Thursday Night Football’s history could have been much different if it wasn’t for the NHL.
You see, TNF was initially not supposed to air on NFL Network, but actually the Comcast-owned OLN. Shortly after NFL Network’s 2003 launch, when discussing carriage for the network, Comcast reportedly offered $450 million for a package of eight regular season games that would air on Thursdays and Saturdays. The games would air on OLN (which eventually became Versus, which eventually became NBCSN), and Comcast planned to use the allure of live NFL games to increase carriage charges and overall distribution for the network.
But in between those negotiations and the official debut of NFL Network, something happened. The NHL returned from its lockout, and its TV rights moved from ESPN to Comcast. Those games were aired on OLN, and the reception was not positive. There were issues with the production and coverage of the games and studio coverage, not to mention carriage of the network itself. NFL ownership reportedly pressured Roger Goodell into backing out of the handshake deal with Comcast, and that’s what happened in early 2006, resulting in Thursday Night Football becoming an NFL Network franchise.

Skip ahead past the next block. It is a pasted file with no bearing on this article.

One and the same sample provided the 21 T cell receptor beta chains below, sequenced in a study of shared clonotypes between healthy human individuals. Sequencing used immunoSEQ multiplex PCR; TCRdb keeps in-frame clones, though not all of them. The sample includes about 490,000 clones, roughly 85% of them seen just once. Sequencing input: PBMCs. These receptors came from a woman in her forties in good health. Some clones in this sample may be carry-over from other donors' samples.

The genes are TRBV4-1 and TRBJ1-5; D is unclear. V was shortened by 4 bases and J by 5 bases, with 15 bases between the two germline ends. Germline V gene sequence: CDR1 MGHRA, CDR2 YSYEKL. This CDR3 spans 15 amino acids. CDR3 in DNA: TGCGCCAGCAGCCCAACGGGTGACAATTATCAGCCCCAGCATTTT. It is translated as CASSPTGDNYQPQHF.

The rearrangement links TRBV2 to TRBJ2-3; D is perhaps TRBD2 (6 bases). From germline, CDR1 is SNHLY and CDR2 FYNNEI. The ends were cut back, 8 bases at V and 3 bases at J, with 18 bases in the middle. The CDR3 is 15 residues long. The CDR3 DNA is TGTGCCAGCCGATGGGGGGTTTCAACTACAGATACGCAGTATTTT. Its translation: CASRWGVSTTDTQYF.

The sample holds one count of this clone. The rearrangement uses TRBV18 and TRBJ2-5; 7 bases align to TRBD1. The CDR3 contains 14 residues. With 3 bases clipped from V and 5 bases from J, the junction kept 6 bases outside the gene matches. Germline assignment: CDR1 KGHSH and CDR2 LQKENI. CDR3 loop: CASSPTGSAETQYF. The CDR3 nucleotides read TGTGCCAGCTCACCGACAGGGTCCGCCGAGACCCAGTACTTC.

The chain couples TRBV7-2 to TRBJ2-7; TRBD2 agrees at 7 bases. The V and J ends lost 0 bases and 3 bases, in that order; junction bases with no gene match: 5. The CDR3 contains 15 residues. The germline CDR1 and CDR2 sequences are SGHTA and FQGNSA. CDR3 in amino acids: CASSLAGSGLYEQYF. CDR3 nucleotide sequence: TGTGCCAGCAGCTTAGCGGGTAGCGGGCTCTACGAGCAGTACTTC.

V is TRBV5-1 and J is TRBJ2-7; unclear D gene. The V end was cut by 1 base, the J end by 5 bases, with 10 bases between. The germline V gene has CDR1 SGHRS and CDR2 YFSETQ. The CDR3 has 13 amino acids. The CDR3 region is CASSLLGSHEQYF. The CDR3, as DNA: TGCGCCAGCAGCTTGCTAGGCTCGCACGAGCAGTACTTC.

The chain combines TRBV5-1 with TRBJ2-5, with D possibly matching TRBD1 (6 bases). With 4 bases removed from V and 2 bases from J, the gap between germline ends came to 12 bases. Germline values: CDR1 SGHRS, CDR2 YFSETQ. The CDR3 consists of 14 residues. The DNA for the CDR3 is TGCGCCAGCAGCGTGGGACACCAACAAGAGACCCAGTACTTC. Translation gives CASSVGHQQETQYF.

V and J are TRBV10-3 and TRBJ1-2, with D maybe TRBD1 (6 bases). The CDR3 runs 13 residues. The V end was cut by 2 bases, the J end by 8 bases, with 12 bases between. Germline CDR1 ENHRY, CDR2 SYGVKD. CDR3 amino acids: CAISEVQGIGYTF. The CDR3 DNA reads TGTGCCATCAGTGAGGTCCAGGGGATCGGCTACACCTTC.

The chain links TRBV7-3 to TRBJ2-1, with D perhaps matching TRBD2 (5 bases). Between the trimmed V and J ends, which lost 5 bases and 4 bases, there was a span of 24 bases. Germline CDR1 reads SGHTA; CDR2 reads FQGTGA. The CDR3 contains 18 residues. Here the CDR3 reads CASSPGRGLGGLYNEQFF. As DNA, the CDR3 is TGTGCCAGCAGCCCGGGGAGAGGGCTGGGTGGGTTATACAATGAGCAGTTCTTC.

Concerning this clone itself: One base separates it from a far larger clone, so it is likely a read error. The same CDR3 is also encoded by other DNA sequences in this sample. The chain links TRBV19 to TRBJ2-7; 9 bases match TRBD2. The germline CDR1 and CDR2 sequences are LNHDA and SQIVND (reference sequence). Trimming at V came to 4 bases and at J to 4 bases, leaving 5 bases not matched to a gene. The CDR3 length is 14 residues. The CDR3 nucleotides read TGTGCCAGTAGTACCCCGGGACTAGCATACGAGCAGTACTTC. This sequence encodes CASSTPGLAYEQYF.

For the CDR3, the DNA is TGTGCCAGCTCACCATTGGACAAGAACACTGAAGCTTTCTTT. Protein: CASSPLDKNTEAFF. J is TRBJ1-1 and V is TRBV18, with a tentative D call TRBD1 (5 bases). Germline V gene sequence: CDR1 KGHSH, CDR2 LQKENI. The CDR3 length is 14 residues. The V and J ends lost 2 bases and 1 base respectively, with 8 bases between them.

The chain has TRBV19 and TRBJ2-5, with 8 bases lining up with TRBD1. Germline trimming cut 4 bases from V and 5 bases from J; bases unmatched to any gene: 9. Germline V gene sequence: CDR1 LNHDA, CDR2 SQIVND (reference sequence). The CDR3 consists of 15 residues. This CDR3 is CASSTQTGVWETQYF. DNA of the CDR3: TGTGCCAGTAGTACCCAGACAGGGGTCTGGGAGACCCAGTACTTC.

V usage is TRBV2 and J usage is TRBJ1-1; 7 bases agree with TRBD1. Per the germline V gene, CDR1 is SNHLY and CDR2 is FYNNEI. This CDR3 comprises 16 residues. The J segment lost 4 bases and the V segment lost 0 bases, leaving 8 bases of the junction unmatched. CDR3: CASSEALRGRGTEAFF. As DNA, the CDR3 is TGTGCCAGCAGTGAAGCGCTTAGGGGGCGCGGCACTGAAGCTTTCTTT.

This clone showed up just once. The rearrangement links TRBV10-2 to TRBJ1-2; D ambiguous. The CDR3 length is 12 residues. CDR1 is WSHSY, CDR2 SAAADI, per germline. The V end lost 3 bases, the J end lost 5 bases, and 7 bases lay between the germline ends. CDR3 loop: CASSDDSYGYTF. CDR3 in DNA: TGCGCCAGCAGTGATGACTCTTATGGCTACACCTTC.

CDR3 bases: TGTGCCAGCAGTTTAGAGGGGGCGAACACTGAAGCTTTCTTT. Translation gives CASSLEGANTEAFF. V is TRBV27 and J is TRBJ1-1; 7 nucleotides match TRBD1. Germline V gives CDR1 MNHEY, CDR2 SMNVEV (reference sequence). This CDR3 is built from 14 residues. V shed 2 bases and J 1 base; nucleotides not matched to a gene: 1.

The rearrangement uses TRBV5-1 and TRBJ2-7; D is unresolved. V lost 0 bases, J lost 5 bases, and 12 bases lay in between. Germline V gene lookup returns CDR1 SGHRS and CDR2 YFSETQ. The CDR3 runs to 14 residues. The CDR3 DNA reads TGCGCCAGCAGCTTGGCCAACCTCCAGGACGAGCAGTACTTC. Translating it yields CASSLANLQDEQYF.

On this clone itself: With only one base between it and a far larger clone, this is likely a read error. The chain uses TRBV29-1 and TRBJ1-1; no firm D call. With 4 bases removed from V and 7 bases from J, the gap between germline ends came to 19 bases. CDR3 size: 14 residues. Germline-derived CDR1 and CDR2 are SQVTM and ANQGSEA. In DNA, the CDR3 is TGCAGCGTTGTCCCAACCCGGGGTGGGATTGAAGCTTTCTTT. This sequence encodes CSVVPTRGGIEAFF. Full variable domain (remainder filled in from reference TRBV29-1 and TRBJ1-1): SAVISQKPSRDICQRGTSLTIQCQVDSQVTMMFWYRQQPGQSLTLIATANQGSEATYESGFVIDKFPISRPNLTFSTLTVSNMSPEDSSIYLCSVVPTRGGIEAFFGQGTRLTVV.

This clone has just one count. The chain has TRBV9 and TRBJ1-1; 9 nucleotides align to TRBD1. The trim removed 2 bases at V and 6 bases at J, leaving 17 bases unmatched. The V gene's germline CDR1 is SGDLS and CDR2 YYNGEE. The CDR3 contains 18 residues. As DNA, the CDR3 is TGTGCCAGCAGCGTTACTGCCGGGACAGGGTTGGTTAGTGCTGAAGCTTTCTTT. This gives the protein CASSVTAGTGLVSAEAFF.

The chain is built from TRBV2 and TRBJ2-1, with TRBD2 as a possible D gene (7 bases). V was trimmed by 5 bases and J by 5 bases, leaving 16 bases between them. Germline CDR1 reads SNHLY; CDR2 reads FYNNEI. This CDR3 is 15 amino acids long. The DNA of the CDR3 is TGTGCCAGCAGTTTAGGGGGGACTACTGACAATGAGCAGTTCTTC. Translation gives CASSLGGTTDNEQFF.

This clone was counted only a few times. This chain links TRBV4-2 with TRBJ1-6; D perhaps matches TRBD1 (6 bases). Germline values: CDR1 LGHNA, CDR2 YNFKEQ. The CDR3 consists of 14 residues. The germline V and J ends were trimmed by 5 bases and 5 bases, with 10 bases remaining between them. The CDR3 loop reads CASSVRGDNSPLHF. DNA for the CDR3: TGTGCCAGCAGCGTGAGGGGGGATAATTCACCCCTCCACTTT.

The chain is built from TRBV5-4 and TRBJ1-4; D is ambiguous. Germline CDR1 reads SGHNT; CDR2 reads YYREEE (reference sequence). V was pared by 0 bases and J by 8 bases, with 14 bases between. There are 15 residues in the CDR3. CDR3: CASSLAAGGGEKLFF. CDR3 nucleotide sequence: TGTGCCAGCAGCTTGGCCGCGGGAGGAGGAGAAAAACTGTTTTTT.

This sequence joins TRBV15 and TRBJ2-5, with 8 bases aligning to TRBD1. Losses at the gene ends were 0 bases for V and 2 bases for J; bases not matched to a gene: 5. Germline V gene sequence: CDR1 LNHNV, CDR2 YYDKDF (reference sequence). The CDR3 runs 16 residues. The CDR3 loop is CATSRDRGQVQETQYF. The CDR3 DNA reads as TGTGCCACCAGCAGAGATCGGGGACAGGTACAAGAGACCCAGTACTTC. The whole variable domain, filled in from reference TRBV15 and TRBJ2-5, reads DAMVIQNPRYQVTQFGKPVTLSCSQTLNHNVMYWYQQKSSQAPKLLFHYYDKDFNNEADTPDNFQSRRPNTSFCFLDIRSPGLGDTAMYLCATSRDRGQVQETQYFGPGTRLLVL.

This ended up being a defining decision for the NFL. Carriage rates for NFL Network just about tripled thanks to a contract clause. The increased fee caused carriage disputes (which continue to this day) and eventually, a years-long legal battle between the NFL and Comcast.
On the field, TNF kicked off in 2006 with five Thursday night games and three Saturday night games, a format that rolled over into 2007. While there weren’t many controversies with the 2006 slate, there were two significant ones in 2007. First, the highly anticipated Week 13 matchup between the Packers and Cowboys, who both came into Thursday night at 10-1, wasn’t viewable by many fans outside of Dallas and Green Bay because of the aforementioned carriage disputes, which led to plenty of anger from everyone involved, largely aimed at the NFL. Unsurprisingly, those on the NFL side pointed their fingers back at the cable and satellite providers who weren’t carrying the network, a story as old as time itself. Eventually, neither side caved, and the game still aired nationally on NFL Network and locally on broadcast TV. Despite the clamor, it was still the highest-rated network in most of the key demos, and ranked second behind just CBS in total viewers.